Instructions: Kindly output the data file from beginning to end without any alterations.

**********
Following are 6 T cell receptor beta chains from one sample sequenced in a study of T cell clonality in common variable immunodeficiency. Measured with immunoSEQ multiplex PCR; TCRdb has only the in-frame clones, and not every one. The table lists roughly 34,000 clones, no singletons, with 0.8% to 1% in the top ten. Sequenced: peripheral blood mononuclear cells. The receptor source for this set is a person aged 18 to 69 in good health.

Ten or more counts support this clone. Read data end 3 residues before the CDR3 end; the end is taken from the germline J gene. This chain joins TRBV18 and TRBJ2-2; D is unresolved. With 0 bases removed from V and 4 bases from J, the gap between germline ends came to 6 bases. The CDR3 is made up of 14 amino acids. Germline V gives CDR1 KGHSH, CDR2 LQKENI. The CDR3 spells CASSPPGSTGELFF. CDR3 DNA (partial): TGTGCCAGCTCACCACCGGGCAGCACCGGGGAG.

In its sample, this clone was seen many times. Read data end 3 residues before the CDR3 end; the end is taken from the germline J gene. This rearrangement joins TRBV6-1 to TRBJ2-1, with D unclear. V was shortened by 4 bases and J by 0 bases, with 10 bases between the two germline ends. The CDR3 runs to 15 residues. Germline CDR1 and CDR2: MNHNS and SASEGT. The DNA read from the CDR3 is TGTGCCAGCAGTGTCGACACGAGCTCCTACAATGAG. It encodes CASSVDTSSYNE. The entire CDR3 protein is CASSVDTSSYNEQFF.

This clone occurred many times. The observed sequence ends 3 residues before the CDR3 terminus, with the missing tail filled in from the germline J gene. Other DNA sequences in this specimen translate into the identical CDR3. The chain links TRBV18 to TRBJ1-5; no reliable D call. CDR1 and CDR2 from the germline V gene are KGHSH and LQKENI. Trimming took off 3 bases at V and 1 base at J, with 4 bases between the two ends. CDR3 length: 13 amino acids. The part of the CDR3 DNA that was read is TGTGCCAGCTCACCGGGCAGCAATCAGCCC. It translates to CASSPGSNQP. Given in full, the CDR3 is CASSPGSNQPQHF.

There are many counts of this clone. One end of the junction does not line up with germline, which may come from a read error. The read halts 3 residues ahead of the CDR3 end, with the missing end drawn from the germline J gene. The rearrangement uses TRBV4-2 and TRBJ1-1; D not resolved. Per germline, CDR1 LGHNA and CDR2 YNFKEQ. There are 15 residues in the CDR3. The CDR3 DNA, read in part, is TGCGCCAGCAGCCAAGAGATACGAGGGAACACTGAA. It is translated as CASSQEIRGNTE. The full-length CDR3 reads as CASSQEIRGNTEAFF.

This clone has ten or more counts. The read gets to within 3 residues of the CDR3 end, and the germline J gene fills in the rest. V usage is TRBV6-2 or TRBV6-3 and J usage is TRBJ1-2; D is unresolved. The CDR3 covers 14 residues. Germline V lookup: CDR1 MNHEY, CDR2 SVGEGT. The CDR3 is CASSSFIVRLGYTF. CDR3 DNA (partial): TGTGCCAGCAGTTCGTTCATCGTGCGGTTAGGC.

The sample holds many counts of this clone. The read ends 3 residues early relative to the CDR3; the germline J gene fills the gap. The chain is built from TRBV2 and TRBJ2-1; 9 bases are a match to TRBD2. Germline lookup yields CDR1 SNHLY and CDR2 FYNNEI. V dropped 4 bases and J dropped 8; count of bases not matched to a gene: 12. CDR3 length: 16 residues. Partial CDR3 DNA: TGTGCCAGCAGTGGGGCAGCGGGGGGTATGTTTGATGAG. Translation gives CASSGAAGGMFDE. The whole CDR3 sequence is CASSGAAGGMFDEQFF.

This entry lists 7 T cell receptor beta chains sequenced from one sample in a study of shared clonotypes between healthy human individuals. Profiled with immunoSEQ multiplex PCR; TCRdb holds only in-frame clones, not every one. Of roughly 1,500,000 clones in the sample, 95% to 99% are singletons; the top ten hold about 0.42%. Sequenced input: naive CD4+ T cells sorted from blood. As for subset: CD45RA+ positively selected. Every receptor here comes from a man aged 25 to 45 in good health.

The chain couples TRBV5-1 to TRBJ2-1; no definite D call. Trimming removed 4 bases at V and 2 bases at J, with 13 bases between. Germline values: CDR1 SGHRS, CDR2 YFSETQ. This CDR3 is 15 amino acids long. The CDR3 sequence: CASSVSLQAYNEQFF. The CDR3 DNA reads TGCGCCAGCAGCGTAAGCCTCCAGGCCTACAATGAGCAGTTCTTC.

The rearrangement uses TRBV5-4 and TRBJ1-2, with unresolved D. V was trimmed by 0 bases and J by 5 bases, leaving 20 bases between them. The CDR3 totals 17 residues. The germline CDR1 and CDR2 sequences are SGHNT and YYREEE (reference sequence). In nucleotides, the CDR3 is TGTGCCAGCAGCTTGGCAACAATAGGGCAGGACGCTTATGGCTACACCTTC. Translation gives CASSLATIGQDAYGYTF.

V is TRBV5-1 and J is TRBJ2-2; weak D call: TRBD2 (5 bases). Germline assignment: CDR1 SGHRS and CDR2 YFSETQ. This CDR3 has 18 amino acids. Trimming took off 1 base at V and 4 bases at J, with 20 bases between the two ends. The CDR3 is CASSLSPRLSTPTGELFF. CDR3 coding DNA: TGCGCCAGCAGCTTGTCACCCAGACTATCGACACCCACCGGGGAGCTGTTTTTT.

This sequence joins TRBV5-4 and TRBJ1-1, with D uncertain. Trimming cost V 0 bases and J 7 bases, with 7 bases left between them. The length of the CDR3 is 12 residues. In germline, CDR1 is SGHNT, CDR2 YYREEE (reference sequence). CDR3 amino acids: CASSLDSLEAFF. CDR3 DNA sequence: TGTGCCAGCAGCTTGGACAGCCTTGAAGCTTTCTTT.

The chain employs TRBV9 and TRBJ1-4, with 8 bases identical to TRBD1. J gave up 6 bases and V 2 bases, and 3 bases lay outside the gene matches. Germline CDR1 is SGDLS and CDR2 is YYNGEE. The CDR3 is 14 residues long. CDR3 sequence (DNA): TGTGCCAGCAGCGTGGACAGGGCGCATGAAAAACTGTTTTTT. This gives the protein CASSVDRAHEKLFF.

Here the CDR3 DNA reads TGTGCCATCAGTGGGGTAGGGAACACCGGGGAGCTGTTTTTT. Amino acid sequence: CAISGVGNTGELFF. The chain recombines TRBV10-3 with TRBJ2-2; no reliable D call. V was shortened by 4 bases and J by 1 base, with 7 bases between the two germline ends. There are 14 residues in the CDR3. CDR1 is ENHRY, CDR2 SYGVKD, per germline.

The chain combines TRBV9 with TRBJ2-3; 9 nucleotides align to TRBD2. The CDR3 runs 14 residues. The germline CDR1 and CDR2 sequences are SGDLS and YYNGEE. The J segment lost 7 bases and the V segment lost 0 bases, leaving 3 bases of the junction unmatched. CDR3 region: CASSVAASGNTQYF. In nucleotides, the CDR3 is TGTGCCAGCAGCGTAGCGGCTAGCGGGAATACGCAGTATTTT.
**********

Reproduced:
Following are 6 T cell receptor beta chains from one sample sequenced in a study of T cell clonality in common variable immunodeficiency. Measured with immunoSEQ multiplex PCR; TCRdb has only the in-frame clones, and not every one. The table lists roughly 34,000 clones, no singletons, with 0.8% to 1% in the top ten. Sequenced: peripheral blood mononuclear cells. The receptor source for this set is a person aged 18 to 69 in good health.

Ten or more counts support this clone. Read data end 3 residues before the CDR3 end; the end is taken from the germline J gene. This chain joins TRBV18 and TRBJ2-2; D is unresolved. With 0 bases removed from V and 4 bases from J, the gap between germline ends came to 6 bases. The CDR3 is made up of 14 amino acids. Germline V gives CDR1 KGHSH, CDR2 LQKENI. The CDR3 spells CASSPPGSTGELFF. CDR3 DNA (partial): TGTGCCAGCTCACCACCGGGCAGCACCGGGGAG.

In its sample, this clone was seen many times. Read data end 3 residues before the CDR3 end; the end is taken from the germline J gene. This rearrangement joins TRBV6-1 to TRBJ2-1, with D unclear. V was shortened by 4 bases and J by 0 bases, with 10 bases between the two germline ends. The CDR3 runs to 15 residues. Germline CDR1 and CDR2: MNHNS and SASEGT. The DNA read from the CDR3 is TGTGCCAGCAGTGTCGACACGAGCTCCTACAATGAG. It encodes CASSVDTSSYNE. The entire CDR3 protein is CASSVDTSSYNEQFF.

This clone occurred many times. The observed sequence ends 3 residues before the CDR3 terminus, with the missing tail filled in from the germline J gene. Other DNA sequences in this specimen translate into the identical CDR3. The chain links TRBV18 to TRBJ1-5; no reliable D call. CDR1 and CDR2 from the germline V gene are KGHSH and LQKENI. Trimming took off 3 bases at V and 1 base at J, with 4 bases between the two ends. CDR3 length: 13 amino acids. The part of the CDR3 DNA that was read is TGTGCCAGCTCACCGGGCAGCAATCAGCCC. It translates to CASSPGSNQP. Given in full, the CDR3 is CASSPGSNQPQHF.

There are many counts of this clone. One end of the junction does not line up with germline, which may come from a read error. The read halts 3 residues ahead of the CDR3 end, with the missing end drawn from the germline J gene. The rearrangement uses TRBV4-2 and TRBJ1-1; D not resolved. Per germline, CDR1 LGHNA and CDR2 YNFKEQ. There are 15 residues in the CDR3. The CDR3 DNA, read in part, is TGCGCCAGCAGCCAAGAGATACGAGGGAACACTGAA. It is translated as CASSQEIRGNTE. The full-length CDR3 reads as CASSQEIRGNTEAFF.

This clone has ten or more counts. The read gets to within 3 residues of the CDR3 end, and the germline J gene fills in the rest. V usage is TRBV6-2 or TRBV6-3 and J usage is TRBJ1-2; D is unresolved. The CDR3 covers 14 residues. Germline V lookup: CDR1 MNHEY, CDR2 SVGEGT. The CDR3 is CASSSFIVRLGYTF. CDR3 DNA (partial): TGTGCCAGCAGTTCGTTCATCGTGCGGTTAGGC.

The sample holds many counts of this clone. The read ends 3 residues early relative to the CDR3; the germline J gene fills the gap. The chain is built from TRBV2 and TRBJ2-1; 9 bases are a match to TRBD2. Germline lookup yields CDR1 SNHLY and CDR2 FYNNEI. V dropped 4 bases and J dropped 8; count of bases not matched to a gene: 12. CDR3 length: 16 residues. Partial CDR3 DNA: TGTGCCAGCAGTGGGGCAGCGGGGGGTATGTTTGATGAG. Translation gives CASSGAAGGMFDE. The whole CDR3 sequence is CASSGAAGGMFDEQFF.

This entry lists 7 T cell receptor beta chains sequenced from one sample in a study of shared clonotypes between healthy human individuals. Profiled with immunoSEQ multiplex PCR; TCRdb holds only in-frame clones, not every one. Of roughly 1,500,000 clones in the sample, 95% to 99% are singletons; the top ten hold about 0.42%. Sequenced input: naive CD4+ T cells sorted from blood. As for subset: CD45RA+ positively selected. Every receptor here comes from a man aged 25 to 45 in good health.

The chain couples TRBV5-1 to TRBJ2-1; no definite D call. Trimming removed 4 bases at V and 2 bases at J, with 13 bases between. Germline values: CDR1 SGHRS, CDR2 YFSETQ. This CDR3 is 15 amino acids long. The CDR3 sequence: CASSVSLQAYNEQFF. The CDR3 DNA reads TGCGCCAGCAGCGTAAGCCTCCAGGCCTACAATGAGCAGTTCTTC.

The rearrangement uses TRBV5-4 and TRBJ1-2, with unresolved D. V was trimmed by 0 bases and J by 5 bases, leaving 20 bases between them. The CDR3 totals 17 residues. The germline CDR1 and CDR2 sequences are SGHNT and YYREEE (reference sequence). In nucleotides, the CDR3 is TGTGCCAGCAGCTTGGCAACAATAGGGCAGGACGCTTATGGCTACACCTTC. Translation gives CASSLATIGQDAYGYTF.

V is TRBV5-1 and J is TRBJ2-2; weak D call: TRBD2 (5 bases). Germline assignment: CDR1 SGHRS and CDR2 YFSETQ. This CDR3 has 18 amino acids. Trimming took off 1 base at V and 4 bases at J, with 20 bases between the two ends. The CDR3 is CASSLSPRLSTPTGELFF. CDR3 coding DNA: TGCGCCAGCAGCTTGTCACCCAGACTATCGACACCCACCGGGGAGCTGTTTTTT.

This sequence joins TRBV5-4 and TRBJ1-1, with D uncertain. Trimming cost V 0 bases and J 7 bases, with 7 bases left between them. The length of the CDR3 is 12 residues. In germline, CDR1 is SGHNT, CDR2 YYREEE (reference sequence). CDR3 amino acids: CASSLDSLEAFF. CDR3 DNA sequence: TGTGCCAGCAGCTTGGACAGCCTTGAAGCTTTCTTT.

The chain employs TRBV9 and TRBJ1-4, with 8 bases identical to TRBD1. J gave up 6 bases and V 2 bases, and 3 bases lay outside the gene matches. Germline CDR1 is SGDLS and CDR2 is YYNGEE. The CDR3 is 14 residues long. CDR3 sequence (DNA): TGTGCCAGCAGCGTGGACAGGGCGCATGAAAAACTGTTTTTT. This gives the protein CASSVDRAHEKLFF.

Here the CDR3 DNA reads TGTGCCATCAGTGGGGTAGGGAACACCGGGGAGCTGTTTTTT. Amino acid sequence: CAISGVGNTGELFF. The chain recombines TRBV10-3 with TRBJ2-2; no reliable D call. V was shortened by 4 bases and J by 1 base, with 7 bases between the two germline ends. There are 14 residues in the CDR3. CDR1 is ENHRY, CDR2 SYGVKD, per germline.

The chain combines TRBV9 with TRBJ2-3; 9 nucleotides align to TRBD2. The CDR3 runs 14 residues. The germline CDR1 and CDR2 sequences are SGDLS and YYNGEE. The J segment lost 7 bases and the V segment lost 0 bases, leaving 3 bases of the junction unmatched. CDR3 region: CASSVAASGNTQYF. In nucleotides, the CDR3 is TGTGCCAGCAGCGTAGCGGCTAGCGGGAATACGCAGTATTTT.